THE interests of Germany in France, Great Britain and Russia were placed with our American Ambassadors in these countries. This, of course, entailed much work upon our Embassy, because we were the medium of communication between the German Government and these Ambassadors. I found it necessary to establish a special department to look after these matters. At its head was Barclay Rives who had been for many years in our diplomatic service and who joined my Embassy at the beginning of the war. First Secretary of our Embassy in Vienna for ten or twelve years, he spoke German perfectly and was acquainted with many Germans and Austrians. Inquiries about Germans who were prisoners, negotiations relative to the treatment of German prisoners, and so on, came under this department.
One example will show the nature of this work. When the Germans invaded France, a German cavalry patrol with two officers, von Schierstaedt and Count Schwerin, and several men penetrated as far as the forest of Fontainebleau, south of Paris. There they got out of touch with the German forces and wandered about for days in the forest. In the course of their wanderings they requisitioned some food from the inhabitants, and took, I believe, an old coat for one of the officers who had lost his, and requisitioned a wagon to carry a wounded man. After their surrender to the French, the two officers were tried by a French court martial, charged with pillaging and sentenced to be degraded from their rank and transported tp Cayenne (the Devil’s Island of the Dreyfus case). The made strong representations, and our very Ambassador in Paris, the Honourable William C. Sharp, took up the matter with the Foreign Office and in preventing the transportation of the of-he sending of the officers and men, however, into y prison where they were treated as convicts eat indignation throughout Germany. The of-many and powerful connections in their own ho took up their cause. There were bitter the German press and caricatures and cartoons were published.
Mr. Rives to Paris and told him not to leave until he had seen these officers. He remained in Paris some weeks and finally through Mr. Sharp obtained per-visit the officers in the military prison. Later h showed a tendency to be lenient in this case, hard to find a way for the French Government to back down gracefully. Schierstaedt having become insane in the meantime, a very clever way out of the difficulty was suggested, I believe by Mr. Sharp. Schierstaedt having been found to be insane was presumably insane at the time of the patrol’s wandering in the forest of Fontainebleau. As he was the senior officer, the other officer an. the men under him were not responsible for obeying his commands. The result was that Schwerin and the men the patrol were put in a regular prison camp and Schierstaedt was very kindly sent by the French back to Germa y, where he recovered his reason sufficiently to be able te come and thank me for the efforts made on his behalf.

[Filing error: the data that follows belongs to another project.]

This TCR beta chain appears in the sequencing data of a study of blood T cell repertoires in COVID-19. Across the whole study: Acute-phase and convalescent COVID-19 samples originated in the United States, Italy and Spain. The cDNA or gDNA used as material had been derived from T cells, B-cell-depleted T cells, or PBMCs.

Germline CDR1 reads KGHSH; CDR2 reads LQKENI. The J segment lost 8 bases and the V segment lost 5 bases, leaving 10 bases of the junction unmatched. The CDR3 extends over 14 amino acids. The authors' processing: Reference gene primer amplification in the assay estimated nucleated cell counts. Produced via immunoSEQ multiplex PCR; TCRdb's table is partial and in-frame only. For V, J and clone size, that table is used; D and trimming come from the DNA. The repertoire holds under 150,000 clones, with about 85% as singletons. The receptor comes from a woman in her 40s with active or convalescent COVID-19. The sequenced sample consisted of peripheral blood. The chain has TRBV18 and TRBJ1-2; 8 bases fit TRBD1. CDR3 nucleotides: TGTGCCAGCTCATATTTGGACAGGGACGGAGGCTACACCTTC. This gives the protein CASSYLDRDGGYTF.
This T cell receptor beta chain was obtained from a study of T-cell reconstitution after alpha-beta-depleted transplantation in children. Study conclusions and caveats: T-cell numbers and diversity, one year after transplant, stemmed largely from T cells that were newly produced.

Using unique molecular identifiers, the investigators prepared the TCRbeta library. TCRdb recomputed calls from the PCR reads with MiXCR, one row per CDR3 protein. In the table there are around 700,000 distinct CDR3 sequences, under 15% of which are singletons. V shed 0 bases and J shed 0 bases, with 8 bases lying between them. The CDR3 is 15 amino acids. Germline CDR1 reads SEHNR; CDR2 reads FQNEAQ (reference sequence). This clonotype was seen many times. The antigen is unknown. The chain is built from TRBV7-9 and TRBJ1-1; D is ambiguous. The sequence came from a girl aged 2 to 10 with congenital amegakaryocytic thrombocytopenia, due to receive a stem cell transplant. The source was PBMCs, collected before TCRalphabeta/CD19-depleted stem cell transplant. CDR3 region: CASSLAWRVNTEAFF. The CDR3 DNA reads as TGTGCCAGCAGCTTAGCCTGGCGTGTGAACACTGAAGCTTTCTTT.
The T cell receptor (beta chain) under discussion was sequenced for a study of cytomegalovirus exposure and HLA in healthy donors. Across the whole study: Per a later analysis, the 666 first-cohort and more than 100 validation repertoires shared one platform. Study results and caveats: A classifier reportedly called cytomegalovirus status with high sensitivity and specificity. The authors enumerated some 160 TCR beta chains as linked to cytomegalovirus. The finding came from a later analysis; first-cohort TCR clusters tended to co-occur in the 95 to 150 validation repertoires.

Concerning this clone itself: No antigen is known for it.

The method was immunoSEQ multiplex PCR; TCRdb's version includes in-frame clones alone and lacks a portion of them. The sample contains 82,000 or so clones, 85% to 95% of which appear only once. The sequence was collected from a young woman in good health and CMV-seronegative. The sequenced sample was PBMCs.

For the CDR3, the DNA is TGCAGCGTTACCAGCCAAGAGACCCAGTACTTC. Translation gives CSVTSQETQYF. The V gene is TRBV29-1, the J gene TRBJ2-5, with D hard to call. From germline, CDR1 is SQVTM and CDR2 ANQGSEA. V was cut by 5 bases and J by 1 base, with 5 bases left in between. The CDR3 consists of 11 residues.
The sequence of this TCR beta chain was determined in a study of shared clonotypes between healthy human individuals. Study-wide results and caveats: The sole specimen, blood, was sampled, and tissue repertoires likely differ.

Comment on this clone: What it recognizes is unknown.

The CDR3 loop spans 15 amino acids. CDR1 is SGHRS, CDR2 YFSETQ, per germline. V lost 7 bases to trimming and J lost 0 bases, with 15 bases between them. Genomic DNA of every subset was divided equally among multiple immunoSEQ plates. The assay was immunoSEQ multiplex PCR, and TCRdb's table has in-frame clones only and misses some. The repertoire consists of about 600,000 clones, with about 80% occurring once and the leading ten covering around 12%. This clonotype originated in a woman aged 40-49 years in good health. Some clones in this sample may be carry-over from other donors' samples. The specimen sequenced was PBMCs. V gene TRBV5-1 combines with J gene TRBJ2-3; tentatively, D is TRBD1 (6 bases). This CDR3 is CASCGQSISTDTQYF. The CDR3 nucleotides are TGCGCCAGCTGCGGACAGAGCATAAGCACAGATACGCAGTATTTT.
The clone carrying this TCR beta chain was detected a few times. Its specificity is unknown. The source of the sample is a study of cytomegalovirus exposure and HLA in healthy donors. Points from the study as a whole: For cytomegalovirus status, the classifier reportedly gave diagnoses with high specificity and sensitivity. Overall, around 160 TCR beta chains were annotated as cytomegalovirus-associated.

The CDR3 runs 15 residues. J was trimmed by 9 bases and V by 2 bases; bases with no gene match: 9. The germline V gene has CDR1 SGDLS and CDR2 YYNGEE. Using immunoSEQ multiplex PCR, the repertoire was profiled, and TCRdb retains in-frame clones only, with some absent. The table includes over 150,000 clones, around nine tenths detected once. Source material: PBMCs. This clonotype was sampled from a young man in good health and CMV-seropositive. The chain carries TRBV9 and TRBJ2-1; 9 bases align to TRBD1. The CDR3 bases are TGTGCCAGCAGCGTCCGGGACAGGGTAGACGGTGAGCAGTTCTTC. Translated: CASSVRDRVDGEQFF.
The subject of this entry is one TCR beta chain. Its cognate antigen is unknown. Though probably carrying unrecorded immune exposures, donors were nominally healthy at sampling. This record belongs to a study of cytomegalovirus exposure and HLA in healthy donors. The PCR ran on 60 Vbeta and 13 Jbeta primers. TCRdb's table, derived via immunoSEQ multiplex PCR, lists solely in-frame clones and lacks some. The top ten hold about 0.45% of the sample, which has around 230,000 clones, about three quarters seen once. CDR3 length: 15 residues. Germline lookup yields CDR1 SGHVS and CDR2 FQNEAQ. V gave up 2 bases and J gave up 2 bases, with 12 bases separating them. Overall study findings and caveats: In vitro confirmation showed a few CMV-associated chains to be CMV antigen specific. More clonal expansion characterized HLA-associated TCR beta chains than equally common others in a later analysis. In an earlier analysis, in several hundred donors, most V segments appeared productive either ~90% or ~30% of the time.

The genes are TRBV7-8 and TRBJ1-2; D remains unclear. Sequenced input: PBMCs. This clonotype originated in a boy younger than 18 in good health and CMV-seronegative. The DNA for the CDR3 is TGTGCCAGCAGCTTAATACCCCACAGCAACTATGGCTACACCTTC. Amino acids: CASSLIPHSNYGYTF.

I made every endeavour so far as it lay in my power to oblige the Germans. We helped them in the exchange of prisoners and the care of German property in enemy countries.
There were rumours in Berlin that Germans taken as prisoners in German African Colonies were forced to work in the sun, watched and beaten by coloured guards. This was taken up by one of the Grand Dukes of Mecklenburg who had been Governor of Togoland and who also took great interest in sending clothes, etc., to these prisoners. Germany demanded that the prisoners in Africa be sent to a more temperate climate.
Another royalty who was busied with prisoners’ affairs was Prince Max of Baden. He is heir to the throne of Baden, although not a son of the reigning Duke. He is very popular and, for my part, I admire him greatly. He travels with Emerson’s essays in his pocket and keeps up with the thought and progress of all countries. Baden will be indeed happy in having such a ruler. Prince Max was a man so reasonable, so human, that l understand that von Jagow was in favour of putting him at the head of a central department for prisoners of war. I agreed with von Jagow that in such case all would go smoothly and humanely. Naturally, von Jagow could only mildly hint at the desirability of this appointment. A prince, heir to one of the thrones of Germany, with the rank of General in the army, he seemed ideally fitted for such a position, but unfortunately the opposition of the army and, particularly, of the representative corps commanders was so great that von Jagow told me the plan was impossible of realisation. I am sure if Prince Max had been at the head of such a department, Germany would not now be suffering from the odium of mistreating its prisoners, and that the two million prisoners of war in Germany would not return to their homes imbued with an undying hate.
Prince Max was very helpful in connection with the American mission to Russia for German prisoners which I had organised and which I have described in the chapter on war charities.
All complaints made by the Imperial Government with reference to the treatment of German prisoners, and so forth, in enemy countries were first given to me and transmitted b our Embassy to the American Ambassadors having charge of German interests in enemy countries. All this, with the correspondence ensuing, made a great amount . f clerical work.
I think that every day I received one or more Germans, who were anxious about prisoner friends, making inquiries, and wishing to consult me on business matters in the United States, etc. All of these people showed gratitude for what we were able to do for them, but their gratitude was only a drop in the ocean of officially inspired hatred of America.